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Heart Health Explained

Loneliness: Can Loneliness and Social Isolation Lead to Heart Disease?

A study published online April 18, 2016 in the journal Heart found that poor social relationships were associated with an increase in coronary heart disease and stroke.

It was reported April 20, 2016 by CBS News.

Loneliness and Heart Health

Can Loneliness and Social Isolation Lead to Heart Disease?

Loneliness and Heart Health

What was this study seeking to determine? Has this been done before?

The study investigated the association between loneliness and social isolation with the rate of coronary heart disease and stroke. Small studies have been done in the past, but none to this level or size. The paper supports prior reports about the link between mental health and aspects of physical health.

How were the data obtained for this study? What is a meta-study?

The study was a meta-analysis of 23 longitudinal studies that investigated loneliness, social isolation and heart disease and stroke. A meta-analysis is the statistical procedure for combining data from multiple studies. When the treatment effect is consistent from one study to the next, meta-analysis can be used to identify this common effect.

Who were the subjects? Is there a significance concerning the countries studied?

The study analyzed data from over 181,000 males and females greater than 18 years old from different parts of the world, including Europe, North America, Asia, and Australia. The countries studied had a high income patient population. Seven of the estimates included in the meta-analyses were from studies where participants were of higher socioeconomic status and in better health than the target population. The role of loneliness and social isolation may be greater among individuals under stress, therefore the results may underestimate the health-damaging implications of loneliness and social isolation among disadvantaged groups.

How did the researchers define and measure loneliness and social isolation? Is there a difference between loneliness and social isolation?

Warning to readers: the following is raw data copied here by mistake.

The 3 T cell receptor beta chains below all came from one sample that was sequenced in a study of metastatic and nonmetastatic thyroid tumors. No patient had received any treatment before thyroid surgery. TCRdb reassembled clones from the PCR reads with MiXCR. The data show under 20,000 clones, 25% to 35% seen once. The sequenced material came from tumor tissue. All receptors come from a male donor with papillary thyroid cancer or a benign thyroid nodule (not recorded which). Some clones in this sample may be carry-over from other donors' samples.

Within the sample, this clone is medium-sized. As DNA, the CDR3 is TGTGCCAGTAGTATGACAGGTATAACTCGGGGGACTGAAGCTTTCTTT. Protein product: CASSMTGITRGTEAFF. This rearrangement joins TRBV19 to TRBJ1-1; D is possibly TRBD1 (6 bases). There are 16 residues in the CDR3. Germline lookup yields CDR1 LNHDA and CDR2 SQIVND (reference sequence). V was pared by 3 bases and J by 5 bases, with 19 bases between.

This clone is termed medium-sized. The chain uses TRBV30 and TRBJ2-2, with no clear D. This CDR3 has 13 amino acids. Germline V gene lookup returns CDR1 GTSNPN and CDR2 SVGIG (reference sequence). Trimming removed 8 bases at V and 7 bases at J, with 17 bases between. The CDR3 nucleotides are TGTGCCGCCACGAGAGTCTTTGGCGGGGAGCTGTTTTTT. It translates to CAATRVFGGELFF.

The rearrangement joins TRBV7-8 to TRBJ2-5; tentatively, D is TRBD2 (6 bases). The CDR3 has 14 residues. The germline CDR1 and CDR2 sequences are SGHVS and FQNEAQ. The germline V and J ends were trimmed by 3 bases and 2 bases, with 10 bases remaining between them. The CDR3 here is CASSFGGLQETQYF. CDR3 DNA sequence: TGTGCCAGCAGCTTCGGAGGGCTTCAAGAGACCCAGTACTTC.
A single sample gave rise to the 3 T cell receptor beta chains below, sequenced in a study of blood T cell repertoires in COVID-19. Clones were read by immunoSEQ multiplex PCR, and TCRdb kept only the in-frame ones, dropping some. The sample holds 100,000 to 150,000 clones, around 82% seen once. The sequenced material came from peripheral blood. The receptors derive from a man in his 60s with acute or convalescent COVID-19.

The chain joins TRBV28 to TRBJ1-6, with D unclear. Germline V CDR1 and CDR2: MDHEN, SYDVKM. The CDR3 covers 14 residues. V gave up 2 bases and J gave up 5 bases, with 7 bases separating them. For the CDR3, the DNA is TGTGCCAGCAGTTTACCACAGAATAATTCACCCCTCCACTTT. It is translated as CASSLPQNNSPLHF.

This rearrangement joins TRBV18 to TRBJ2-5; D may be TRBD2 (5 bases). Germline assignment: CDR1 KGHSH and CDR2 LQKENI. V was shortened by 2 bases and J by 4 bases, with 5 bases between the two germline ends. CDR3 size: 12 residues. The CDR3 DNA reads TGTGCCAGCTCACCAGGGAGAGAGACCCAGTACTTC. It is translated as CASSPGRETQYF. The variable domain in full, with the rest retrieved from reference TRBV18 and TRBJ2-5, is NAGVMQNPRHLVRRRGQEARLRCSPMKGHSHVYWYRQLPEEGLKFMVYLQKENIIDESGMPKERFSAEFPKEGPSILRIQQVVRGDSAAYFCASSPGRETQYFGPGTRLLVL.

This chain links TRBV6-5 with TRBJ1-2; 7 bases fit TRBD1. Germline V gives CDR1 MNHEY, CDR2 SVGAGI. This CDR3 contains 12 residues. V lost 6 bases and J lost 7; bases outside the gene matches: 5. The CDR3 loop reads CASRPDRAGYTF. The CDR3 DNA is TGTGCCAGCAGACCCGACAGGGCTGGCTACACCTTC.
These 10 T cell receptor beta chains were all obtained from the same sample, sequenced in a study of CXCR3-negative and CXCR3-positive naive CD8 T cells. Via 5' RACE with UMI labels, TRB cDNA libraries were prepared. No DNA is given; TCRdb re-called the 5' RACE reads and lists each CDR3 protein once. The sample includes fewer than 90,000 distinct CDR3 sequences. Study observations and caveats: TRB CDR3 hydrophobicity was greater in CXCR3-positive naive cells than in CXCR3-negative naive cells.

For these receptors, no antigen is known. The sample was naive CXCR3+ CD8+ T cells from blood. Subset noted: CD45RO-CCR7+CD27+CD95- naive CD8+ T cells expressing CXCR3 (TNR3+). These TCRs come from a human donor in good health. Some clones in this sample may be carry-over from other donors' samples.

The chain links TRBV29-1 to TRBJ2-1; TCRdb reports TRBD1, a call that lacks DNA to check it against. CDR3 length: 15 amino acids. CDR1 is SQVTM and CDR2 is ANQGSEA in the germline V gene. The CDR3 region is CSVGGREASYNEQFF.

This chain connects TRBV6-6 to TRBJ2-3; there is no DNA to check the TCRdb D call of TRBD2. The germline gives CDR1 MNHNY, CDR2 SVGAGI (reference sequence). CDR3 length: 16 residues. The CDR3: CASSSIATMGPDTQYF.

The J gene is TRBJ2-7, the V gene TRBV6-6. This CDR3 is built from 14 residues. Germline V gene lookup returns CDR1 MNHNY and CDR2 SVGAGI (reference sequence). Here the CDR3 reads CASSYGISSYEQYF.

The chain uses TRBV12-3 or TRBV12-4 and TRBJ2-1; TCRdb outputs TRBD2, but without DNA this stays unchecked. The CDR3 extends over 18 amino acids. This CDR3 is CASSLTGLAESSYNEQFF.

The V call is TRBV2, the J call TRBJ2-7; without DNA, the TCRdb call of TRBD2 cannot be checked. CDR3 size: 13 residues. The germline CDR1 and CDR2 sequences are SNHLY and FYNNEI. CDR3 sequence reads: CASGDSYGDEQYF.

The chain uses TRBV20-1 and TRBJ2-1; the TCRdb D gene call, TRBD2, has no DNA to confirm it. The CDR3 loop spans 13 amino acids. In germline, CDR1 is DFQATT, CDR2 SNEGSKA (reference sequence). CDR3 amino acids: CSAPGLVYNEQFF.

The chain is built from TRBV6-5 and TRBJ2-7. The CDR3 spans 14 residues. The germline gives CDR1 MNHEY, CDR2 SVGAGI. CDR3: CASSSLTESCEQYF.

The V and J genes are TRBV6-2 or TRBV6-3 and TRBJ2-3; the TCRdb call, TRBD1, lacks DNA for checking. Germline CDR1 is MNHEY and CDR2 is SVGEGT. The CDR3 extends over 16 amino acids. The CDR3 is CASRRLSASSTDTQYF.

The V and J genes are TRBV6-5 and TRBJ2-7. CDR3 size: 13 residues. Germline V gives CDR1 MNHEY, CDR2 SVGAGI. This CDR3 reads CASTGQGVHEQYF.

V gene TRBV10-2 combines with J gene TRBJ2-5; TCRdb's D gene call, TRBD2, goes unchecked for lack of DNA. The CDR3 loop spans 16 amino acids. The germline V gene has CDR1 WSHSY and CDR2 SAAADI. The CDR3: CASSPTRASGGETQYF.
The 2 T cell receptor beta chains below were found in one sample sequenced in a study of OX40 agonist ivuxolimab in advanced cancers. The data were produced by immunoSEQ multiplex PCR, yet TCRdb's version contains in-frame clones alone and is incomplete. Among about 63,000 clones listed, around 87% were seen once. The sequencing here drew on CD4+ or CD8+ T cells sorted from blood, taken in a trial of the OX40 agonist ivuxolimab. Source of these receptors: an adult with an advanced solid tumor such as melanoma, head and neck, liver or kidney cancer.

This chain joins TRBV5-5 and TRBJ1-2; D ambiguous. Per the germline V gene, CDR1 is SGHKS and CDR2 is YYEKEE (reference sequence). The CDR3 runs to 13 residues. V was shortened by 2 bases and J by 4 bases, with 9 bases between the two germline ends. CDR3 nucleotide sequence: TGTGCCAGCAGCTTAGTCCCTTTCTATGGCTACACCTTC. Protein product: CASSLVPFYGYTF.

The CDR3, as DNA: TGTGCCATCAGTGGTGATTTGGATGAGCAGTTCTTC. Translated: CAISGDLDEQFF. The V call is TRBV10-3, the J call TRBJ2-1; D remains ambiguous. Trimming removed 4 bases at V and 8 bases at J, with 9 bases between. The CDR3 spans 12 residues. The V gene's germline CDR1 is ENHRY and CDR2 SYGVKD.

Loneliness is the negative feeling people have when they think their relationships are poor. A lonely person could be surrounded by many people and still be unhappy. Social isolation, on the other hand, is when a person is not in contact with anyone, including friends and family. Loneliness and social isolation were identified in a number of ways in the study, including a direct question about loneliness during the day, questions of feelings of loneliness during the past week, and evaluations/tools that measured social relationships.

How did the researchers measure the data?

Subjects were followed for between three and 21 years. Study endpoints included cardiovascular events (heart attack, heart death, heart pain) and strokes. In the 181,000 individuals studied, 4,628 had a heart attack, heart-related chest pain, or died, and 3,002 suffered strokes. These events were identified through medical records, death certificates, national registrations, and self-reported events obtained by a nurse or a doctor conducting a telephone interview.

What were the results?

Poor social relationships were associated with an increased risk in both heart attacks and stroke. The pooled data showed that loneliness and social isolation were associated with a 29 percent increased risk of heart attack or chest pain and a 32 percent increased risk of stroke. Social isolation is exerting the same level of influence on heart disease as risk factors such as stress and anxiety.

Did the study reveal any differences concerning women or other subgroups?

There were no significant gender differences and no major subgroups that were identified as having an increased risk of events.

How reliable were the studies that the researchers examined?

The studies were fairly reliable, although not absolutely so. While this is the first published attempt to conduct a systematic analysis of these data, it is limited by the fact the studies all used different criteria to determine social isolation. Some papers used a loneliness measure, others a social isolation measure, and still others combined criteria.

Did the researchers offer an explanation for the results? What is the possible health danger of loneliness and social isolation?